Shortage of Math and Science Teachers Hit Local ISD's

Your child's classroom may be more packed over the next few years as a lack of math and science teachers has local school districts reaching out for candidates, and looking to alternative options.

Fewer teachers can be blamed on fewer students.

Daniel Coward, Assistant Superintendent with Amarillo ISD says,"It really begins with students going to the university level and pursuing teaching certificates in those areas. That's where our greatest concern is, what we are seeing is fewer students exiting the teacher preparation programs in the areas of math and science."

Changes in requirements mean a degree in the field doesn't necessarily mean you can teach any grade.

"They created two levels for math certificates, middle school and high school fundamentally is what they created. Science certification is even more limiting than math because at the high school science level you are not just certified in science you are certified to teach chemistry or biology or physics, where as with a math certificate you can teach any of the maths at the high school level." Coward says.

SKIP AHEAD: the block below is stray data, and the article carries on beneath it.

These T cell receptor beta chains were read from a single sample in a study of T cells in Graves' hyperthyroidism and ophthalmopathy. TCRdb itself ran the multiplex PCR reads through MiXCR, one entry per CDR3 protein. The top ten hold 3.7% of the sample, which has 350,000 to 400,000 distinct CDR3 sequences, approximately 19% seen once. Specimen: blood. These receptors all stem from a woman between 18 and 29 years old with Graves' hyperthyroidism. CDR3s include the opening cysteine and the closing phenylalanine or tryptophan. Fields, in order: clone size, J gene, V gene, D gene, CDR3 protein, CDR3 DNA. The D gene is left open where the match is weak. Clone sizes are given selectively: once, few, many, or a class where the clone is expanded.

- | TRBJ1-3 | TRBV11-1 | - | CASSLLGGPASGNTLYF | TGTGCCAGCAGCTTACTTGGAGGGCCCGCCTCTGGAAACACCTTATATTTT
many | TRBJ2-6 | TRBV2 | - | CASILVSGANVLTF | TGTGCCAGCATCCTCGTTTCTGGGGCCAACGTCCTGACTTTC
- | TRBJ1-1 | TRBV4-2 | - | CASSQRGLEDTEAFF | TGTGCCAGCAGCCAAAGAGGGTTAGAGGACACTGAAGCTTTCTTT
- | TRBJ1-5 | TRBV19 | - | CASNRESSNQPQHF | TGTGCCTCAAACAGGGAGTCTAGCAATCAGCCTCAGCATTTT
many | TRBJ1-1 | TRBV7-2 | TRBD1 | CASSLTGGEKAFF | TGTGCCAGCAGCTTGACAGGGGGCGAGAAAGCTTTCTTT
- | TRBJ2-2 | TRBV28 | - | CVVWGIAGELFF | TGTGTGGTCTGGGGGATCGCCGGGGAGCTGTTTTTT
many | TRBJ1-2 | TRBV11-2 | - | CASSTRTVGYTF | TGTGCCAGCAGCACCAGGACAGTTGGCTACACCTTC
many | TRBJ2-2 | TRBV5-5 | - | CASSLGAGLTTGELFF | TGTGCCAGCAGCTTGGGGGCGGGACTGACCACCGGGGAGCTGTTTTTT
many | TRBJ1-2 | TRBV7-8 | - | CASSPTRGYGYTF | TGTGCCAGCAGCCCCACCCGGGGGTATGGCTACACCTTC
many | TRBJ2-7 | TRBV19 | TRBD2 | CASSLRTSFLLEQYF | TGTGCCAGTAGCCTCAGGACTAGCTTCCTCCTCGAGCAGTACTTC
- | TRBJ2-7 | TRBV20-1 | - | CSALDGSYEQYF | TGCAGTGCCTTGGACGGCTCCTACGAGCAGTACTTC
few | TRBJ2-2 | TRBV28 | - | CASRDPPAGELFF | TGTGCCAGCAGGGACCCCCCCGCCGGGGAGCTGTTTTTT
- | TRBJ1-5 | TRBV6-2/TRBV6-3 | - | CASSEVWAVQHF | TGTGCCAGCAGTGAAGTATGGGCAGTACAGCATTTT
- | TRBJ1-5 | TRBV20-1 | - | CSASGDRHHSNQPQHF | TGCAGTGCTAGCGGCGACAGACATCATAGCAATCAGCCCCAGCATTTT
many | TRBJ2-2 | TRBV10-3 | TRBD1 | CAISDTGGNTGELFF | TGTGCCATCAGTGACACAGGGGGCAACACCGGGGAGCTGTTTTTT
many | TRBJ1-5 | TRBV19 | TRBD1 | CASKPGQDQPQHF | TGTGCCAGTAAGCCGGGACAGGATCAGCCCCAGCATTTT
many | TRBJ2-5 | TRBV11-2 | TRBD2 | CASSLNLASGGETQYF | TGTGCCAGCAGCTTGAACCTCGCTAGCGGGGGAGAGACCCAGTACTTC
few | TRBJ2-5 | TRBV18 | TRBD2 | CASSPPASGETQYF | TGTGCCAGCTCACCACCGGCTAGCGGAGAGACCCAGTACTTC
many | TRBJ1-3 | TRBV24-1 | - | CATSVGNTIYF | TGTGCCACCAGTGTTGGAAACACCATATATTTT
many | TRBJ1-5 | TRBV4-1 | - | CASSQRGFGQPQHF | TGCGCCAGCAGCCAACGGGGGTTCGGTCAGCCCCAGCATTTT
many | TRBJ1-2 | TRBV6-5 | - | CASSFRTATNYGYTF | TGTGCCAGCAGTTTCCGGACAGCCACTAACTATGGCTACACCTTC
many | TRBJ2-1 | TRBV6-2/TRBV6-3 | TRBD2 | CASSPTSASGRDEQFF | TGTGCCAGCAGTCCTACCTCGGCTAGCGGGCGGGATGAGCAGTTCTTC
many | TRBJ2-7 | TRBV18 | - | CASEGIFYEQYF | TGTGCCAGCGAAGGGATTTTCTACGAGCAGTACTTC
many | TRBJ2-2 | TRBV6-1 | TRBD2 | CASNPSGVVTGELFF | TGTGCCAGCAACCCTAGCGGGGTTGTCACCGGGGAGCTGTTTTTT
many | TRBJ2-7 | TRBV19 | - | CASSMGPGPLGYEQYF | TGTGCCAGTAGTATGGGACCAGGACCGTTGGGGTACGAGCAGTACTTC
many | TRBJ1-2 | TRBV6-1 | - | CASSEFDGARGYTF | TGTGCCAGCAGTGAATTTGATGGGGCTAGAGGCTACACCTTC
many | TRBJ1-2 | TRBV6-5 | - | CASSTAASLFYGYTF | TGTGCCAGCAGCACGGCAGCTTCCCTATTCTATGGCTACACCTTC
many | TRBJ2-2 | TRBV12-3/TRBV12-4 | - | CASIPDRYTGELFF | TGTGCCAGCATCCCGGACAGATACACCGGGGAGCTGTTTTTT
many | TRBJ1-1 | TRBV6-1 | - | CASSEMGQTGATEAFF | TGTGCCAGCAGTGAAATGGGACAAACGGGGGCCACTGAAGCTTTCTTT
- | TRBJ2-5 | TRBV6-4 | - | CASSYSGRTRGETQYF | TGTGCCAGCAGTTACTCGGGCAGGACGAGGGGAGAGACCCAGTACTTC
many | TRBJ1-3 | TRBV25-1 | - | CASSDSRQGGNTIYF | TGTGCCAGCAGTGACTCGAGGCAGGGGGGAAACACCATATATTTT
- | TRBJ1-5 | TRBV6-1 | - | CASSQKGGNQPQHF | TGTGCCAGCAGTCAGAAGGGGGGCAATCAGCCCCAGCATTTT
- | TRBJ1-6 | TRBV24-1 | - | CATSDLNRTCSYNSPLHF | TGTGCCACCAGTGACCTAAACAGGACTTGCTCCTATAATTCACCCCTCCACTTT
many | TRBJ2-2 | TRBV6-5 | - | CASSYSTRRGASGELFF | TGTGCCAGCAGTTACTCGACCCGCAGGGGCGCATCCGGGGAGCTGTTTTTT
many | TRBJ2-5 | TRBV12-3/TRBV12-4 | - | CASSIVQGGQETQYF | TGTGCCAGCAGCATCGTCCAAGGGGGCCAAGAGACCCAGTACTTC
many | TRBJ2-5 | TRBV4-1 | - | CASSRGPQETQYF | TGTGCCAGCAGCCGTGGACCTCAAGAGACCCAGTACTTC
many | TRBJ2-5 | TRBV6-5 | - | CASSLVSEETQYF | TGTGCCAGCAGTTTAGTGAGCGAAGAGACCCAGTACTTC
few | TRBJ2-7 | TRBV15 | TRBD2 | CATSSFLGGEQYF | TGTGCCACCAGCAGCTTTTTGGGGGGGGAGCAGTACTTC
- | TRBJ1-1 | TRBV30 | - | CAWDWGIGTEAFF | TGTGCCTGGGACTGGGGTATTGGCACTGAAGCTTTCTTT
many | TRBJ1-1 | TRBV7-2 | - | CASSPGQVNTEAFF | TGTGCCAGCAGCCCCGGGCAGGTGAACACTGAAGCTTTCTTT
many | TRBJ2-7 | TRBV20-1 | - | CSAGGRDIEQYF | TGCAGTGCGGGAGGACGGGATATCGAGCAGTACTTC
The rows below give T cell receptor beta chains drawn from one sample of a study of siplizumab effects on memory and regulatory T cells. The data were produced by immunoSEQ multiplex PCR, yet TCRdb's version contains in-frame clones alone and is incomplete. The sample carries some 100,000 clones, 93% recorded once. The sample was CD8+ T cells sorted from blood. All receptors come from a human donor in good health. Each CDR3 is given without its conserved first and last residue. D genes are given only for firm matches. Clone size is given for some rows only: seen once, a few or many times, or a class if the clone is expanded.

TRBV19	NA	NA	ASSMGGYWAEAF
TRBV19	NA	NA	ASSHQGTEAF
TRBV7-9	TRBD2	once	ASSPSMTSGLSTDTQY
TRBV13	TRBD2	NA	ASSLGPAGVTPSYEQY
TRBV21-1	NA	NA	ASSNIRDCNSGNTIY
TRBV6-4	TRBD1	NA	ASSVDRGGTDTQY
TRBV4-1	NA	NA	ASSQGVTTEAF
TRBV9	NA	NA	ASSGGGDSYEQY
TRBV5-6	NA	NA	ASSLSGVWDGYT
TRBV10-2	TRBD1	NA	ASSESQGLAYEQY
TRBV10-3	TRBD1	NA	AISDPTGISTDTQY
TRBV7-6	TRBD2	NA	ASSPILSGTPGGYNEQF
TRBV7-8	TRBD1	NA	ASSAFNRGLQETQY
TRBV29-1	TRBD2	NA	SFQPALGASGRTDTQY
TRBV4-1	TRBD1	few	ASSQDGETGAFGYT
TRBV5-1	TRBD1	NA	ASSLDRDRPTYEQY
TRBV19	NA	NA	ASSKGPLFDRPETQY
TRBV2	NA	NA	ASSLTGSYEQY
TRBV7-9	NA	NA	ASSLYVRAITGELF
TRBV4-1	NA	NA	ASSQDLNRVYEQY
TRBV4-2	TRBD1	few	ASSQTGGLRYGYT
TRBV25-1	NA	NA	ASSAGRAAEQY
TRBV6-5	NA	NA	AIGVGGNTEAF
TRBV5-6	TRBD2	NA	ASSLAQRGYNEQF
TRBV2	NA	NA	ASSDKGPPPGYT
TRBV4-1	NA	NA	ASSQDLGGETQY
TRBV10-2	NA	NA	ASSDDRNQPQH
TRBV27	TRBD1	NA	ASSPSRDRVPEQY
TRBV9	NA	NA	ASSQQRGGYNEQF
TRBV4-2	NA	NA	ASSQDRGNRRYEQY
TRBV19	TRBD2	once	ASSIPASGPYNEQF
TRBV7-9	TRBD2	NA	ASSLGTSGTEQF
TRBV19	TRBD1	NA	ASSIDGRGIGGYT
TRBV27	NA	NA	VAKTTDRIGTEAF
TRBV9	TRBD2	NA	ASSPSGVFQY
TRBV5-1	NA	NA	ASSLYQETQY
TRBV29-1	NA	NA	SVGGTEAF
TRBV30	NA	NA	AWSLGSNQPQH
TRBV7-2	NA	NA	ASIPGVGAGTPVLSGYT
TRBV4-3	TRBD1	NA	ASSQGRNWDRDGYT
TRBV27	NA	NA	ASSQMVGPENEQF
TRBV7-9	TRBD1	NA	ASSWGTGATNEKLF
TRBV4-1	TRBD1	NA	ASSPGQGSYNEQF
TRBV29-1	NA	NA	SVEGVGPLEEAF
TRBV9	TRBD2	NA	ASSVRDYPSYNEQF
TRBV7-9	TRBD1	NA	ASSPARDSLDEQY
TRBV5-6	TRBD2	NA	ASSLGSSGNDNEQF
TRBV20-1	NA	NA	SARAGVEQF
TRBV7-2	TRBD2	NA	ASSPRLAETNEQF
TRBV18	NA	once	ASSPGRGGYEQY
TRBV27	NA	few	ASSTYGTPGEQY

The high school level is being hit the hardest by the shortage. And while districts are taking pro-active steps to stay fully staffed. They are preparing for another option.

Ken Carriere with Executive Director of Human Resources with Canyon ISD, "Right now with the federal legislation and the no child left behind requirements, the option would be to increase the size of the classes. Instead of having 20 to 25 kids in a class, we may have to go to 30 or 35 kids in a class because we are required to have highly qualified and certified teachers in every classroom."

Both districts say they are actively working to avoid this.

Some say 200 thousand teachers will be needed in these fields over the next ten years.